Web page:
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Notes from a Small Island

Our Brilliant Bromley supporters are having their yearly charity preview at the Bromley Little Theatre on 7th March 2024 in aid of Bromley in Welcare. The performance this year will be ‘Note from a Small Island’ by Bill Bryson and adapted for the stage by Tim Whitnall.

Our Brilliant Bromley supporters are having their yearly charity preview at the Bromley Little Theatre on 7th March 2024 in aid of Bromley in Welcare. The performance this year will be ‘Note from a Small Island’ by Bill Bryson and adapted for the stage by Tim Whitnall. Tickets are £12 and can be brought from Gillian Scales by calling 020 8663 3173 or emailing g.scales566@btinternet.com

Doors and the bar open at 7pm and there will be a raffle.

All seats are reserved and tickets must be purchased in advance. There are 20 steep stairs up to the theatre but a very small lift is available. The theatre is in North Street, BR1 1SD, diagonally opposite Bromley North station. Allow plenty of time for parking.

Synopsis 

Bryson said of his adopted country, ‘this is the best place in the world for most things’. This adaptation of his extremely popular work takes the essence of his love letter to the British Isles and offers a compact and ambitious study of all those quirks and curiosities which characterise its many and varied locales and folk. Taking place across two acts with upwards of 80 different characters and almost as many locations, it is a journey told using a variety of theatrical conceits, humorously exploring everything from the idiosyncrasies of the seaside landlady, Yorkshire farming, Welsh gossip, travel, the monarchy, politics, Curly Wurlys and kippers!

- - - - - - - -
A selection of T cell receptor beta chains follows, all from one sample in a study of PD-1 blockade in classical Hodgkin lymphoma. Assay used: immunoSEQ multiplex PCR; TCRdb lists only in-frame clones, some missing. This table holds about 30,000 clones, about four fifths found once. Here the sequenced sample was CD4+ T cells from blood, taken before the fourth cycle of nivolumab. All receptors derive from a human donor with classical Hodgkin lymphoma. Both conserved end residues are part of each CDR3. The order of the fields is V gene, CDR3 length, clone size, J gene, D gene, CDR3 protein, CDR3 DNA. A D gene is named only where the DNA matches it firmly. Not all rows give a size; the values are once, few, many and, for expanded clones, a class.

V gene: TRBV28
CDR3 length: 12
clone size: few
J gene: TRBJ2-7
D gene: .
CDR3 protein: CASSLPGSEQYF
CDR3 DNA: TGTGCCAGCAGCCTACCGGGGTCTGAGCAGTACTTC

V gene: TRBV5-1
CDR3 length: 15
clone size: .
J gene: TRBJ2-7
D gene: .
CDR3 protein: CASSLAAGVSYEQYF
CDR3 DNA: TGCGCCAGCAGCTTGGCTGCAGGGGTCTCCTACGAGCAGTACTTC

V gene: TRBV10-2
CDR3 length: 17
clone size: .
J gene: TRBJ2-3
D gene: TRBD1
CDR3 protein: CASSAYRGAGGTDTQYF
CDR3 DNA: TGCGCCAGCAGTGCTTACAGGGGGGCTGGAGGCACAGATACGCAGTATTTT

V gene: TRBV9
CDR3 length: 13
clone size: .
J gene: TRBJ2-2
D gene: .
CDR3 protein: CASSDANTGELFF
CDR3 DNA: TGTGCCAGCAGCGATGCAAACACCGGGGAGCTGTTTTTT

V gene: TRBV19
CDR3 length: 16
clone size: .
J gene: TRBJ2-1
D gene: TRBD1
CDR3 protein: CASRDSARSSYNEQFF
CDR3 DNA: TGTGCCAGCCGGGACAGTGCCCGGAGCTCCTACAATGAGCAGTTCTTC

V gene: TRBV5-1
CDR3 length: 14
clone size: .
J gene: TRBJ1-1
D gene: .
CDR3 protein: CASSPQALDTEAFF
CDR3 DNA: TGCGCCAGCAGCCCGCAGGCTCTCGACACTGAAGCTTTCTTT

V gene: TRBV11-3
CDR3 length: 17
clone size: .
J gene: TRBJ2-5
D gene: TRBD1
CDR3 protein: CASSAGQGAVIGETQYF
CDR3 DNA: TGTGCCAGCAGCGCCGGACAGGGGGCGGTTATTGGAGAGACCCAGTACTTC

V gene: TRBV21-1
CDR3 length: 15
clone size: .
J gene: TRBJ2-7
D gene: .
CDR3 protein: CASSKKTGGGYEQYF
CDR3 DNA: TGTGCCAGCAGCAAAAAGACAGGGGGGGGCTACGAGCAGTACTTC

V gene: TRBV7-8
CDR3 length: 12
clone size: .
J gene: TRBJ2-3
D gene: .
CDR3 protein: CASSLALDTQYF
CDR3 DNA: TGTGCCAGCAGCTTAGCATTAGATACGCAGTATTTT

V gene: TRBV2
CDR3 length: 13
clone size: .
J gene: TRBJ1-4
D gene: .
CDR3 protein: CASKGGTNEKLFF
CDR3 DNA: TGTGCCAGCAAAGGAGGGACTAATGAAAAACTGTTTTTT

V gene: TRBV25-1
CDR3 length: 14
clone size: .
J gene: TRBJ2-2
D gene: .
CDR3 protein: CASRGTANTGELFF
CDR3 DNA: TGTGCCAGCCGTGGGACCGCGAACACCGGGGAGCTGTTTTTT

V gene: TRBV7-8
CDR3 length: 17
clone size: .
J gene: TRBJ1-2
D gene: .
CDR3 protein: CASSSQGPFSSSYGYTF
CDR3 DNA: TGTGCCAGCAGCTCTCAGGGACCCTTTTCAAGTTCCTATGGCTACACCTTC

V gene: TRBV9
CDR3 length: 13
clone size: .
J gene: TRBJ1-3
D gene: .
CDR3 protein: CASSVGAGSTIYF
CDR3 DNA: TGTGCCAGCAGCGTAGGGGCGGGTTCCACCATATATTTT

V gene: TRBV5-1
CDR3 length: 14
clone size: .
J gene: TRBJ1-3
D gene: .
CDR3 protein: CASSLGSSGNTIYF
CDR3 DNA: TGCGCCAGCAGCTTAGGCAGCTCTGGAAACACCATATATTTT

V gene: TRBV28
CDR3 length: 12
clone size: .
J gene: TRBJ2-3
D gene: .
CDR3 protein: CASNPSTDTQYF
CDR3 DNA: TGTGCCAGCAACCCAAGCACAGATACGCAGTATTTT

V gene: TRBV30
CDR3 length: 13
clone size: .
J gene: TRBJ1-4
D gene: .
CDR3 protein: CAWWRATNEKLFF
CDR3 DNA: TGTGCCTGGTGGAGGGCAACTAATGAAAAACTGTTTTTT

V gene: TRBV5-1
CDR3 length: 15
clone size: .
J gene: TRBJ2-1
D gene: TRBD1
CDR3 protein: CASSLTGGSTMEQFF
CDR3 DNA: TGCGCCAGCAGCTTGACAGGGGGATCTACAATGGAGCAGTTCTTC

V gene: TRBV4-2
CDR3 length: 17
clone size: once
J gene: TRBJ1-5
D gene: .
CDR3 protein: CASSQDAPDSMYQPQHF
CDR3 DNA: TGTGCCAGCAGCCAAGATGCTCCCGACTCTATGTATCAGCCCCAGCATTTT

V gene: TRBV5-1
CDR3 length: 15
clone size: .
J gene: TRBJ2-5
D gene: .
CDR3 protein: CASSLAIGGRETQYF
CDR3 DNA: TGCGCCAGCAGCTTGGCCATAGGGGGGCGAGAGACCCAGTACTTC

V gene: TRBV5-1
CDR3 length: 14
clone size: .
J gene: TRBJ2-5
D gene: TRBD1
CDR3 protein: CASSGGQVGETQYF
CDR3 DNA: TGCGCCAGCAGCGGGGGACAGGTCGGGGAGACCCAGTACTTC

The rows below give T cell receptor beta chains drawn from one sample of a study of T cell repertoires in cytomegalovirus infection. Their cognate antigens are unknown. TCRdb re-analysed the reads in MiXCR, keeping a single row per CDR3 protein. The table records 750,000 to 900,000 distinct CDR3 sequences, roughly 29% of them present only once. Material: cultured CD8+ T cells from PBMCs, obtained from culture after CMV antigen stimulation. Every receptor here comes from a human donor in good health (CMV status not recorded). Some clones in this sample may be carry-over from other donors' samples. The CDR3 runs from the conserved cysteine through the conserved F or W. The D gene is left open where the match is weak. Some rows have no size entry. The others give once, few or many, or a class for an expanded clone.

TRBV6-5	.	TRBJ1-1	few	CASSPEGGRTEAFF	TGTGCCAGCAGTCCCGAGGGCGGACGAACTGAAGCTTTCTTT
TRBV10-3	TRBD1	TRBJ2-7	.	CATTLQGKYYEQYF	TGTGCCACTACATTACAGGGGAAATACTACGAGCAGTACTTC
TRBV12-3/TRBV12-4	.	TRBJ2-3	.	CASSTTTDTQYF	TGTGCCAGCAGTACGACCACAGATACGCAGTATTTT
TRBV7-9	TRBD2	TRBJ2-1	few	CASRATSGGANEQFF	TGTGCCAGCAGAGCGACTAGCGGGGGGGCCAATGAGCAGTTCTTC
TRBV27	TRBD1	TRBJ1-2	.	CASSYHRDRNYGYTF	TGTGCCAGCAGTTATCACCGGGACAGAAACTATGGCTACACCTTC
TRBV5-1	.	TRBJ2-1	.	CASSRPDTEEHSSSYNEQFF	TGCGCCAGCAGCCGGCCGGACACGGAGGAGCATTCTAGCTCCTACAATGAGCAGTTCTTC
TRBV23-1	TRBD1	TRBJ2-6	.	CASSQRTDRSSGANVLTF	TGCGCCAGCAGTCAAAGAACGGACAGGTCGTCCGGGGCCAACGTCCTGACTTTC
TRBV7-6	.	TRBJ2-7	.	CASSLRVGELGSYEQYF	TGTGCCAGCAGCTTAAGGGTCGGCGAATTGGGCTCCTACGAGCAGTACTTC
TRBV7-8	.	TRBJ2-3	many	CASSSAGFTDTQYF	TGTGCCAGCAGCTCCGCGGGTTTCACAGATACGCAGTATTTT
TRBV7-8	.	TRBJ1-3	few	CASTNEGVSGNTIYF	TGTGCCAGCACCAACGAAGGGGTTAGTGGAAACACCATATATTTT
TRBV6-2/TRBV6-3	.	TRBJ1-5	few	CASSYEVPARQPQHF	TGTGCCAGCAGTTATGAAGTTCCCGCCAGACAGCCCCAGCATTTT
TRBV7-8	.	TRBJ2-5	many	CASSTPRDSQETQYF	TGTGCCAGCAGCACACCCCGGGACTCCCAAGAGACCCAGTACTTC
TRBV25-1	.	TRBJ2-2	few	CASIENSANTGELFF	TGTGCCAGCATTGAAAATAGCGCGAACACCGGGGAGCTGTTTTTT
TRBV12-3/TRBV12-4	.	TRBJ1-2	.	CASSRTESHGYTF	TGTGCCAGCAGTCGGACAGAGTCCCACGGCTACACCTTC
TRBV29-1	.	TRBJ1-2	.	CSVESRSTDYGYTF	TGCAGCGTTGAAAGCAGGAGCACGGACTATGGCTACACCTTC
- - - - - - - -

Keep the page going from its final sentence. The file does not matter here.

A high energy journey, it sees inventive use of the BLT stage as the play shifts from public house to passenger ferry, Victoria station to Virginia Park and the seaside to Stonehenge, all conjured up using lights, sound, slides, costume and no small input from an ensemble cast.

Travelling across time and space from the seventies to the nineties, this is a whistle stop tour of British culture through the eyes of an American who begins to ask why does a nation that produced Marmite, Gardeners Question Time and people who say ‘Ooh lovely’ when they have a cup of tea, hold such a special place in his American heart?

 

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